Tuesday, February 4, 2014

Black History Month



February.  You know what that means?  The Superbowl?  Well yes, that was yesterday, but I am referring to Black History Month.  Yes, Black History Month is a month that I always look forward to but it increasingly seems to bring out the worst in people.  So I have decided to take it upon myself to answer some questions that come up every year.

1.  Why does there need to be a Black History Month?

Black History Month was created as a supplement to what you have learned in school.  It is a way of recognizing all of the contributions that African-Americans (besides Martin Luther King, Jr. and Harriet Tubman) have made to this country.

Also some might ask an alternative of the same question:  Why does there need to be a Black History Month, there is no White History Month?

          Let's be honest, most of the history lessons that we receive in school are Eurocentric.  We learn about the Roman Empire, Greek mythology, the World Wars, but how often were we taught anything about Africa or even countries of the African Diaspora?  I mean with the exception of slavery, very little.  So I guess if you wanted there could be a White History Month, but it would probably be superfluous since every other month seems to be that way already.

2.  Why is Black History Month the shortest month of the year?

  We can credit Dr. Carter G. Woodson as the father of Black History month.  Dr. Woodson was a famed author of many books including the still top selling book The Mis-Education of the Negro.  In 1926, he initiated Negro History Week.  It was later extended to continue through out the full month of February.

For more information on Dr. Carter G. Woodson :

http://www.naacp.org/pages/naacp-history-Carter-G.-Woodson
http://www.biography.com/people/carter-g-woodson-9536515
http://www.africanamericanhistorymonth.gov/woodson.html

3.  Well now that we have a black president (President Obama) why do we still need Black History Month?

Oh boy.  How do I begin?  First, the election and re-election of President Obama did not end racial inequality in the United States.  Many people say that we are living in a "post racial" society.  However, if anything, the election of President Obama has only heightened already tense racial situations.  The passage of the Civil Rights Act has not eliminated racism and inequality.  Each day there is a new reminder that we have not come as far as we would like to believe.  Black face, the use of racially insensitive comments, behavior, and images is still alive and well.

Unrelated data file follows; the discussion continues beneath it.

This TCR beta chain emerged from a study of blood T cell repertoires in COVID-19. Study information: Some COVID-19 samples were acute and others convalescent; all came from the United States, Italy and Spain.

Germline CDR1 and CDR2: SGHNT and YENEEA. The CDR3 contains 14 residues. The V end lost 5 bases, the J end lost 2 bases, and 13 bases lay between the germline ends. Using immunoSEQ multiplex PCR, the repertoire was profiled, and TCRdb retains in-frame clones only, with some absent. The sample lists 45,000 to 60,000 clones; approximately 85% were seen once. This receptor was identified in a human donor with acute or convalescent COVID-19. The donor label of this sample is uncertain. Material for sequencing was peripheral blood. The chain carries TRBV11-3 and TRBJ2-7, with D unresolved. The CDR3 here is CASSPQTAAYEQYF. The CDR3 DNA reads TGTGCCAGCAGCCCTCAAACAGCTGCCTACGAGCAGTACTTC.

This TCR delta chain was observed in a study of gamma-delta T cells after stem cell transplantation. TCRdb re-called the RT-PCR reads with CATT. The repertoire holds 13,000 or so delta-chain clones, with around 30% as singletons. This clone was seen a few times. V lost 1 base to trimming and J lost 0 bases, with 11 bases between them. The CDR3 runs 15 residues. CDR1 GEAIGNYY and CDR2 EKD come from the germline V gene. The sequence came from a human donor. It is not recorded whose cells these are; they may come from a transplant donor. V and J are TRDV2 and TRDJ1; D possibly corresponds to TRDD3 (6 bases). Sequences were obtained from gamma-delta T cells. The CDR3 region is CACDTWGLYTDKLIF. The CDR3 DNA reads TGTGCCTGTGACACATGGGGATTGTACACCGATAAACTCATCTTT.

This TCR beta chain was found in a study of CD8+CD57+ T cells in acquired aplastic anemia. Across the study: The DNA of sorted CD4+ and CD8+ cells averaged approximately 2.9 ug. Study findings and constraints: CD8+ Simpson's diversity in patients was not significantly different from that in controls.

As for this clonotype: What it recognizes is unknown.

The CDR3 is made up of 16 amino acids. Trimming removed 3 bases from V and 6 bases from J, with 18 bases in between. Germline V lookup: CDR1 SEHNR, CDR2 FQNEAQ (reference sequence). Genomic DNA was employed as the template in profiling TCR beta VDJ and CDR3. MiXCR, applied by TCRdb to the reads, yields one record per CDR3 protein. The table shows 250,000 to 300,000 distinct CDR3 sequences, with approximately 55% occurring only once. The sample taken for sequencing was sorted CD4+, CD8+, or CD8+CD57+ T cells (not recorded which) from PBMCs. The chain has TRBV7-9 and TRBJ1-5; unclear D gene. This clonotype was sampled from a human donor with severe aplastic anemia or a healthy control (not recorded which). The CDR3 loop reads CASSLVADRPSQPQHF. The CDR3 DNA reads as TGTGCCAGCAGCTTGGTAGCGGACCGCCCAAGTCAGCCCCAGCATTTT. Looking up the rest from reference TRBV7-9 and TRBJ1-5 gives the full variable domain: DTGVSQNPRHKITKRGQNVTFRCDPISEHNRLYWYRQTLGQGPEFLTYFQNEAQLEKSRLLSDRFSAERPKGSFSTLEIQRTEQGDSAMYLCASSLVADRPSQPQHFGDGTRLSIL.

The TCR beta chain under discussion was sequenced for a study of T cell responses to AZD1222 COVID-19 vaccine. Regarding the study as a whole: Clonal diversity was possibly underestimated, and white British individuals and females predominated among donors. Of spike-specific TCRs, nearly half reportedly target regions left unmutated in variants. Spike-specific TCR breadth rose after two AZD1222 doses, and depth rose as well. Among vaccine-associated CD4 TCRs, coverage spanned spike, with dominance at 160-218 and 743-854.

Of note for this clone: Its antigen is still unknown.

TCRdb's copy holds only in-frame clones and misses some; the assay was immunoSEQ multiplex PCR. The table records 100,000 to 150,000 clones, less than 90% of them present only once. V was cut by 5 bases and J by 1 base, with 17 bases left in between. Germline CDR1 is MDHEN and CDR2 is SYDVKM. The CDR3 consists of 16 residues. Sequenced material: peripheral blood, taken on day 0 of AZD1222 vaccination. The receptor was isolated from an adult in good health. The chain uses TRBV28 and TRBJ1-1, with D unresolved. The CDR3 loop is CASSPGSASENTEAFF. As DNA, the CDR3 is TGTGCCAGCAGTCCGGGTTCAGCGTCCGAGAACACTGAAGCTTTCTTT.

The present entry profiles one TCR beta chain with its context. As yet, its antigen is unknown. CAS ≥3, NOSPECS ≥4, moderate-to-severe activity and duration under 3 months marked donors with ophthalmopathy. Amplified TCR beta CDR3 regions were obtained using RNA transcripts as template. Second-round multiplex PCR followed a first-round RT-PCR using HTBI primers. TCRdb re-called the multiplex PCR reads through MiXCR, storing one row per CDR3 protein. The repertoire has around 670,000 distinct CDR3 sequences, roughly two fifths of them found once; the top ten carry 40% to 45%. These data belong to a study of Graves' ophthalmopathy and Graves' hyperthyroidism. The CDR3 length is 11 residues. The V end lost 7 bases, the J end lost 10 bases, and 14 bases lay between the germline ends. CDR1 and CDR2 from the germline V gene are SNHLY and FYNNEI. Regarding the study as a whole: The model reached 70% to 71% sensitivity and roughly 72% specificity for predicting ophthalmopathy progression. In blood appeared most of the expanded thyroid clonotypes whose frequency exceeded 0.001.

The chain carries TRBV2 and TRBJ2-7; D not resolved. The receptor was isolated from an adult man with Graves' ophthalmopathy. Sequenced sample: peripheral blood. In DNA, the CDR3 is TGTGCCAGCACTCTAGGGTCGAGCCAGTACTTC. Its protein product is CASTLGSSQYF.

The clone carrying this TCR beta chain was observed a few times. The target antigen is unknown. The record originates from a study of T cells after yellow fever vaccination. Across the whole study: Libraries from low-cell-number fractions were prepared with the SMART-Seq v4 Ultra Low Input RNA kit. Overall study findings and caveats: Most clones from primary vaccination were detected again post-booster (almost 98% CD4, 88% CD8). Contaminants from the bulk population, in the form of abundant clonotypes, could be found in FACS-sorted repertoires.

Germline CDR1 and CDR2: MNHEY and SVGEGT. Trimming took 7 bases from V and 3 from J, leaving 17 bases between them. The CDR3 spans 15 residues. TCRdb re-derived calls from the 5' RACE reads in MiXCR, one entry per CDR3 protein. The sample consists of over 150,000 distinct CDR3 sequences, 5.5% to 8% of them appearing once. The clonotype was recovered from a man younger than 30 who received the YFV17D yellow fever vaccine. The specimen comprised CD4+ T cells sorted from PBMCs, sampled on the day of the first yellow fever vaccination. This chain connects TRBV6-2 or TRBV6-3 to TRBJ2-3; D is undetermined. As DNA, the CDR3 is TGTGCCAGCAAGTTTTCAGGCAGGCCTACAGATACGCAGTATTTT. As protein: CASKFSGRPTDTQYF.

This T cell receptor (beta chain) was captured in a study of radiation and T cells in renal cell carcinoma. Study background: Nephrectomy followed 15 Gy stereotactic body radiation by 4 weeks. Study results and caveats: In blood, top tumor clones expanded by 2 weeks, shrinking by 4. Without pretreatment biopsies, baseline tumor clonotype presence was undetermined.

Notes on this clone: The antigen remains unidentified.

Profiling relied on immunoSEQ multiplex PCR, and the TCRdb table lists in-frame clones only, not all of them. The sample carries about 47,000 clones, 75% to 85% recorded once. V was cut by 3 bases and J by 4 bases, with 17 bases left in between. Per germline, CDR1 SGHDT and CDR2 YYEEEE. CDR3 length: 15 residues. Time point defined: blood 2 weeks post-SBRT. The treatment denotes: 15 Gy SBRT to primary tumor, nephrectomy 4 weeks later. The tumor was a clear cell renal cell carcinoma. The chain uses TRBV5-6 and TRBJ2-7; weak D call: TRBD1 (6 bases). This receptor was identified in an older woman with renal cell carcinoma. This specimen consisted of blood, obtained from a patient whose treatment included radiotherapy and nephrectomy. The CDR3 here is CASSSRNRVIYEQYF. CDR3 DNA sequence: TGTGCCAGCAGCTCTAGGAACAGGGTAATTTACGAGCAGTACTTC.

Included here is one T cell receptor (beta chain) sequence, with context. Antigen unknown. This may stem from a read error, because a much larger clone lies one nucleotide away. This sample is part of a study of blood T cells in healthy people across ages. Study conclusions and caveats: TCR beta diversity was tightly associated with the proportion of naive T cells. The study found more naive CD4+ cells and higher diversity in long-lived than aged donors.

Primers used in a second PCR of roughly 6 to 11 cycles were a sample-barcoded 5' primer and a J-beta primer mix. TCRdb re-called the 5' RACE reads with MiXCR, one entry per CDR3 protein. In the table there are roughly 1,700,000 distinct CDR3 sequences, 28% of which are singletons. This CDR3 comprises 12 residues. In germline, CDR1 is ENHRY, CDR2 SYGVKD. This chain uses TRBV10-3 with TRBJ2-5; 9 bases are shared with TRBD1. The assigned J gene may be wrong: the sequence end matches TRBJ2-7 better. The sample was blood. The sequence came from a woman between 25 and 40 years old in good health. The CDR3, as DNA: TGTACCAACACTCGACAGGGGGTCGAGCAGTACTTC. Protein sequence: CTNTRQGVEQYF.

I am a product of the Midwest.  I grew up beside white people.  I went to school with white people.  I called white people my friends.  I still do.  I am blessed enough to have been able to have been raised in an environment where I have been afforded the same advantages as my white counter-parts.  I was also raised to remember our ancestors and the people who fought for me to live the life I live today.  I am a lucky one.  But not everyone has had what I have had.  Not everyone has people surrounding them to teach them about the past.  We need positive examples of African-Americans.  Our children need to know that our people are doctors, lawyers, and inventors and not just reality tv stars, athletes and rappers.  It is important that after Brown v. Board of Education that little black girls don't still look at the brown dolls and believe that they are ugly.

4.  Slavery has been over, why does everyone still bring it up?

It is important to reflect on slavery and its repercussions.  The fact is that slavery, systematic racism, and racial oppression still have far reaching affects today.  The reason why black people test lower and have lower graduation rates, have more health problems and have a lack of efficient health care, higher incarceration rates, and even why we live or don't like in certain neighborhoods is all a result of the effects of slavery.

Some people still want their "forty acres and a mule" that was promised to us.  Other people just want an apology.  But all of those solutions will not account for the hurt and pain that black people have faced throughout the course of history.  So yes, for no we still do need to have a Black History Month to learn about the past and improve the future.

But in case you don't agree with me just see what the cast of Saturday Night Live had to say about Black History Month:


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